Eating Pizza with a Spoon is a biography of my brother, John Mark Brooks, who took his own life, July 28th, in Nashville, Tennessee. Musician, writer, businessman, comedian, cross-dresser, biographer, economist, he was a remarkable presence in our lives.
Eating Pizza with a Spoon
Walking in the Village was written in New York City, in Greenwich Village and beyond, in May, 2013.
Walking in the Village
Famous Lost Words is a compilation of quotations from famous people who might have had a temporary loss of memory and were forced to invent new ways of saying what they were famous for saying.
Famous Lost Words
Silhouettes is a collection of definitions as one might find in an online search, exploring the origin and uses of everyday language.
Practically Advice is a collection of phrases, lines, and aphorisms. It follows Never Mind, Gertrude Stein in that regard.
Haiku Café was written entirely in the Charlotte Street Starbucks in Asheville, North Carolina, during the bitterly warm winter of 2011-12. Observations expressed in Haiku Café are taken from life and the imagination of the author.
The Window Seat is a compilation of three books of journalese, written over a ten year period, from ’75 to ’85, including Savage Amusement, Dear Nadja, and Invisible Lion. These books chronicle the life of a poet from age 33 to 43, before, during, and after booze played its role in his life. The story, moreover, is the chronicle of his consciousness of himself as a poet and as someone living a poet’s life, in one of the most beautiful and welcoming cities in the world.
The Window Seat
Savage Amusement The Autobiography of a Semi-Unknown Semi-Genius - A Portrait of the Young Man as an Artist in San Francisco in 1975.
Savage Amusement Introduction
Life Itself is a compilation of interior language, written after I got back from India, after enjoying the presence and the awareness of a teacher I didn’t seek but found. In his presence, I saw another human being speak what I knew to be true. In his presence, I witnessed doubt, that I didn’t know I carried, disappear. I’m not a disciple of his, and he’d be happy to know that, because he sought no disciples. His teaching, called Advaita, is the practice of no practices. These writings are as close to the kind of language that would exist if there were no religion, as far I am able to make them.
Papaji said to me, ‘Nobody has ever been able to describe this, but don’t stop trying. You are a writer. Write from the source.’ He meant that I write as one who was not separate from the source, as the source speaking. I saw him speak, not as one speaking about being to others, but as being speaking to being. In his presence, I saw love pouring out toward itself. I’ve never seen that as clearly, in any other human being, before or since, but I believe it is the natural state of our existence and not confined to the people we hold up as teachers, gurus, and masters. If it’s true for anyone, it’s true for everyone.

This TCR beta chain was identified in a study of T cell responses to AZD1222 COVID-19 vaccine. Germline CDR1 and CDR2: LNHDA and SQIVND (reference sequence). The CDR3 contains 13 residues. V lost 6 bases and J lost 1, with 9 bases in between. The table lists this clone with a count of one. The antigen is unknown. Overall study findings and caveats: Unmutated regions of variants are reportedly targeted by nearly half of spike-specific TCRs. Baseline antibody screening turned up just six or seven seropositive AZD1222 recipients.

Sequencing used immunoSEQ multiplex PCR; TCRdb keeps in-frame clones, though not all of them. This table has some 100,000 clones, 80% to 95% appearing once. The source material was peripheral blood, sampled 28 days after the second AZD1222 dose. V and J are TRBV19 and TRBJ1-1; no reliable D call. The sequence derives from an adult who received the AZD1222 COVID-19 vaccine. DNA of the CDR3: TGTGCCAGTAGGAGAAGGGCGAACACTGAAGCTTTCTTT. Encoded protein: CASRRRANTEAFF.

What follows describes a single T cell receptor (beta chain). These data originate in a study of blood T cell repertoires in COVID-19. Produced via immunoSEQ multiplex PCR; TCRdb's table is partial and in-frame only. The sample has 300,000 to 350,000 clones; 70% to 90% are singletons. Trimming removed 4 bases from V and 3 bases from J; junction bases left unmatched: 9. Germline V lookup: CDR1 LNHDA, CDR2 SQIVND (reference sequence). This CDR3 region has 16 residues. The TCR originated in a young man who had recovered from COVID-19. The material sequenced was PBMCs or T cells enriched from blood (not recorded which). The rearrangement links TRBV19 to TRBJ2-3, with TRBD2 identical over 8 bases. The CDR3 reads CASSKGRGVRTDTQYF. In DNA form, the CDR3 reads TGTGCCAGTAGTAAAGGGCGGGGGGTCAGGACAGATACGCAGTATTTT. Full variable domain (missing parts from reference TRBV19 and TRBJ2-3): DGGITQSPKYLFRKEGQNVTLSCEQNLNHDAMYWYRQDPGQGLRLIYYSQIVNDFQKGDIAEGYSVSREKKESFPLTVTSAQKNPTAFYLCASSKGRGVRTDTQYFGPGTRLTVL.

Café Life is a character study of the “third place.” Not home and not work, it is the café, coffeehouse, neighborhood bar, old style candy store or soda fountain. It is the modern equivalent of the town square or the watering hole where all the animals come.
Café Life is a partial gallery of the characters of one such place, The Owl and Monkey Café, on Ninth Avenue, on the NJudah trolley line, in San Francisco, during January of 1981, just as the Reagan Presidency was about to begin, not long after John Lennon had been shot, but it could be any year in any similar place, where people gather around a watering hole or a fire to warm themselves or refresh themselves, to find themselves, or to avoid themselves.
Such a café is a clearing in the woods that’s safe and unsafe at the same time. Some people will stay too long, and some people will stay away. Eventually, almost everyone will show up. I made a decision to sit still, in one place, for as long as I could, to stop running, to see who would come to me if I didn’t move. Over several years, I met literally thousands of people. This collection chronicles a few of them.
I’ll be forever grateful to The Owl and the Monkey Café and places like it. They are wonderful places, and I celebrate their existence. I’ve been writing, happily, in cafés for nearly forty years.